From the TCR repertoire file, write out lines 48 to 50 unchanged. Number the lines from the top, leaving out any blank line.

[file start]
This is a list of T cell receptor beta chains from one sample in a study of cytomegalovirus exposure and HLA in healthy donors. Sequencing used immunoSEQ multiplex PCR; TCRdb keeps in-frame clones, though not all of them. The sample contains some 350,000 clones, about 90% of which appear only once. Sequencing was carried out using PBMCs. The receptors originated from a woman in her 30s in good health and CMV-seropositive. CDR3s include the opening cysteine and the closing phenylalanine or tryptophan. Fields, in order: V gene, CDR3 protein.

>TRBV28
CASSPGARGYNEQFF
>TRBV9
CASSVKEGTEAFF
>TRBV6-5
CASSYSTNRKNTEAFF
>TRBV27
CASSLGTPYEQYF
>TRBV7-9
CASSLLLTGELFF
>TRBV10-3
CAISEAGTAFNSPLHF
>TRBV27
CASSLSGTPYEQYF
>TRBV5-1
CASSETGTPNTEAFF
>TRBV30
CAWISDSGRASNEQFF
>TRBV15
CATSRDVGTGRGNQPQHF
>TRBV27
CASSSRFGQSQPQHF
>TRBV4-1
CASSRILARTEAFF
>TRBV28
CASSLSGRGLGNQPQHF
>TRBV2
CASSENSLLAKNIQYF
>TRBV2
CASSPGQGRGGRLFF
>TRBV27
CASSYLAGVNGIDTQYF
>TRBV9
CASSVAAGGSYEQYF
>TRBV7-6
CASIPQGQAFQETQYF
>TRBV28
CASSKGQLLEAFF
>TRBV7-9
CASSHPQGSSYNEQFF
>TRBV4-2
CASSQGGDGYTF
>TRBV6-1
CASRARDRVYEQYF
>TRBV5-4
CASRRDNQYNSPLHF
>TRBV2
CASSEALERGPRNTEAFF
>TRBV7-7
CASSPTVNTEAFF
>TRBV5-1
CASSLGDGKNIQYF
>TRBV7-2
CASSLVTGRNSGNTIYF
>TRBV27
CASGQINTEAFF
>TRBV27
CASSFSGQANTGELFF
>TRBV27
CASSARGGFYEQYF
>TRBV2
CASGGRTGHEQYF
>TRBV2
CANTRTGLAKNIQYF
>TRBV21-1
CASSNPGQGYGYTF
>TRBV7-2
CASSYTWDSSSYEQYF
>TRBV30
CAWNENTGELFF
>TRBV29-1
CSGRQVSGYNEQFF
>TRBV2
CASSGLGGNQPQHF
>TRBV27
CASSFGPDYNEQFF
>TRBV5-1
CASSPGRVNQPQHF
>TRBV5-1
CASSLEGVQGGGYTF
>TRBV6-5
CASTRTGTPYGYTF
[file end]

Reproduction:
>TRBV2
CASSEALERGPRNTEAFF
>TRBV7-7